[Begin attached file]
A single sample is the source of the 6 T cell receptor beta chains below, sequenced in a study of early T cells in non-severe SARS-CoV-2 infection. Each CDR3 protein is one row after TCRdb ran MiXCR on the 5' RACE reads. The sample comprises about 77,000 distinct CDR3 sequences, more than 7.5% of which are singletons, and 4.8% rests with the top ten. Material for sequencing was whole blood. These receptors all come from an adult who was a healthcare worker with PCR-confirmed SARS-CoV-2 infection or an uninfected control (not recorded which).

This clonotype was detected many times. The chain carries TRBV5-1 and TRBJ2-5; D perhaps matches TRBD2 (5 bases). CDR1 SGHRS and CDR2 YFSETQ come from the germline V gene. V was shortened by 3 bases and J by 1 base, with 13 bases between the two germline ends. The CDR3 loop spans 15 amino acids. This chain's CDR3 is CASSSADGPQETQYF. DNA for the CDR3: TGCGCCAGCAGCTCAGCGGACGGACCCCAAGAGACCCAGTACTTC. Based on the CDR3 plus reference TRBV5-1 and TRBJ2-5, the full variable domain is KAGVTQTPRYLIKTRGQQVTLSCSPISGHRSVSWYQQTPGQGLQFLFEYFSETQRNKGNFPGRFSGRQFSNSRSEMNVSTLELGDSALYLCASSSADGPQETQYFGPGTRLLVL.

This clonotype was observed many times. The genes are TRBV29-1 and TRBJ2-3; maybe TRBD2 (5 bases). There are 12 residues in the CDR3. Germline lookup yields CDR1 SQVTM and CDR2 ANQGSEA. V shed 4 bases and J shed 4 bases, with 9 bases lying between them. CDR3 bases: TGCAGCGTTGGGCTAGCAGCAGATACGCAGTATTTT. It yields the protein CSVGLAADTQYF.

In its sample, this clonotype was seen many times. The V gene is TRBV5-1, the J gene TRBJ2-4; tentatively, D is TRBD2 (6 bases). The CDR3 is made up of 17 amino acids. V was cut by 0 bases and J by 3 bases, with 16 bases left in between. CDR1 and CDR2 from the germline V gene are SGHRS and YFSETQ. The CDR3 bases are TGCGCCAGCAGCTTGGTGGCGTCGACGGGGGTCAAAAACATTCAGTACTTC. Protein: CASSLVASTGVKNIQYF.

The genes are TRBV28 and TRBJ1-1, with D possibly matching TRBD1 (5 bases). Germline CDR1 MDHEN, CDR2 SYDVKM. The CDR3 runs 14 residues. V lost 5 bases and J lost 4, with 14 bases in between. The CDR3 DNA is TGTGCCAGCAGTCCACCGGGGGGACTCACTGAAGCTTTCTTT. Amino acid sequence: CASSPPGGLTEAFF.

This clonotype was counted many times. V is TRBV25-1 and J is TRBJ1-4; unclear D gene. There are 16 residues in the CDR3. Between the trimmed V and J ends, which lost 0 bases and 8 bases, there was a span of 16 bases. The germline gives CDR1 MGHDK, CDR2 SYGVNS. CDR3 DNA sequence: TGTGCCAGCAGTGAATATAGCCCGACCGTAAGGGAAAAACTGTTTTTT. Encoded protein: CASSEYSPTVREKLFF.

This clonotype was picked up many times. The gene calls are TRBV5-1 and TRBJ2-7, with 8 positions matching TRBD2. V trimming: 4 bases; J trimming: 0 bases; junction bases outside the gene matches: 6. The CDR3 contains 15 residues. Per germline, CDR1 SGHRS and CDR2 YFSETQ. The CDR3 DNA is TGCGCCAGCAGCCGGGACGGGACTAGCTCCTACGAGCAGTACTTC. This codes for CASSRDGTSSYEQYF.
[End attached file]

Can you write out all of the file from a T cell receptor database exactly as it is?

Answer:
A single sample is the source of the 6 T cell receptor beta chains below, sequenced in a study of early T cells in non-severe SARS-CoV-2 infection. Each CDR3 protein is one row after TCRdb ran MiXCR on the 5' RACE reads. The sample comprises about 77,000 distinct CDR3 sequences, more than 7.5% of which are singletons, and 4.8% rests with the top ten. Material for sequencing was whole blood. These receptors all come from an adult who was a healthcare worker with PCR-confirmed SARS-CoV-2 infection or an uninfected control (not recorded which).

This clonotype was detected many times. The chain carries TRBV5-1 and TRBJ2-5; D perhaps matches TRBD2 (5 bases). CDR1 SGHRS and CDR2 YFSETQ come from the germline V gene. V was shortened by 3 bases and J by 1 base, with 13 bases between the two germline ends. The CDR3 loop spans 15 amino acids. This chain's CDR3 is CASSSADGPQETQYF. DNA for the CDR3: TGCGCCAGCAGCTCAGCGGACGGACCCCAAGAGACCCAGTACTTC. Based on the CDR3 plus reference TRBV5-1 and TRBJ2-5, the full variable domain is KAGVTQTPRYLIKTRGQQVTLSCSPISGHRSVSWYQQTPGQGLQFLFEYFSETQRNKGNFPGRFSGRQFSNSRSEMNVSTLELGDSALYLCASSSADGPQETQYFGPGTRLLVL.

This clonotype was observed many times. The genes are TRBV29-1 and TRBJ2-3; maybe TRBD2 (5 bases). There are 12 residues in the CDR3. Germline lookup yields CDR1 SQVTM and CDR2 ANQGSEA. V shed 4 bases and J shed 4 bases, with 9 bases lying between them. CDR3 bases: TGCAGCGTTGGGCTAGCAGCAGATACGCAGTATTTT. It yields the protein CSVGLAADTQYF.

In its sample, this clonotype was seen many times. The V gene is TRBV5-1, the J gene TRBJ2-4; tentatively, D is TRBD2 (6 bases). The CDR3 is made up of 17 amino acids. V was cut by 0 bases and J by 3 bases, with 16 bases left in between. CDR1 and CDR2 from the germline V gene are SGHRS and YFSETQ. The CDR3 bases are TGCGCCAGCAGCTTGGTGGCGTCGACGGGGGTCAAAAACATTCAGTACTTC. Protein: CASSLVASTGVKNIQYF.

The genes are TRBV28 and TRBJ1-1, with D possibly matching TRBD1 (5 bases). Germline CDR1 MDHEN, CDR2 SYDVKM. The CDR3 runs 14 residues. V lost 5 bases and J lost 4, with 14 bases in between. The CDR3 DNA is TGTGCCAGCAGTCCACCGGGGGGACTCACTGAAGCTTTCTTT. Amino acid sequence: CASSPPGGLTEAFF.

This clonotype was counted many times. V is TRBV25-1 and J is TRBJ1-4; unclear D gene. There are 16 residues in the CDR3. Between the trimmed V and J ends, which lost 0 bases and 8 bases, there was a span of 16 bases. The germline gives CDR1 MGHDK, CDR2 SYGVNS. CDR3 DNA sequence: TGTGCCAGCAGTGAATATAGCCCGACCGTAAGGGAAAAACTGTTTTTT. Encoded protein: CASSEYSPTVREKLFF.

This clonotype was picked up many times. The gene calls are TRBV5-1 and TRBJ2-7, with 8 positions matching TRBD2. V trimming: 4 bases; J trimming: 0 bases; junction bases outside the gene matches: 6. The CDR3 contains 15 residues. Per germline, CDR1 SGHRS and CDR2 YFSETQ. The CDR3 DNA is TGCGCCAGCAGCCGGGACGGGACTAGCTCCTACGAGCAGTACTTC. This codes for CASSRDGTSSYEQYF.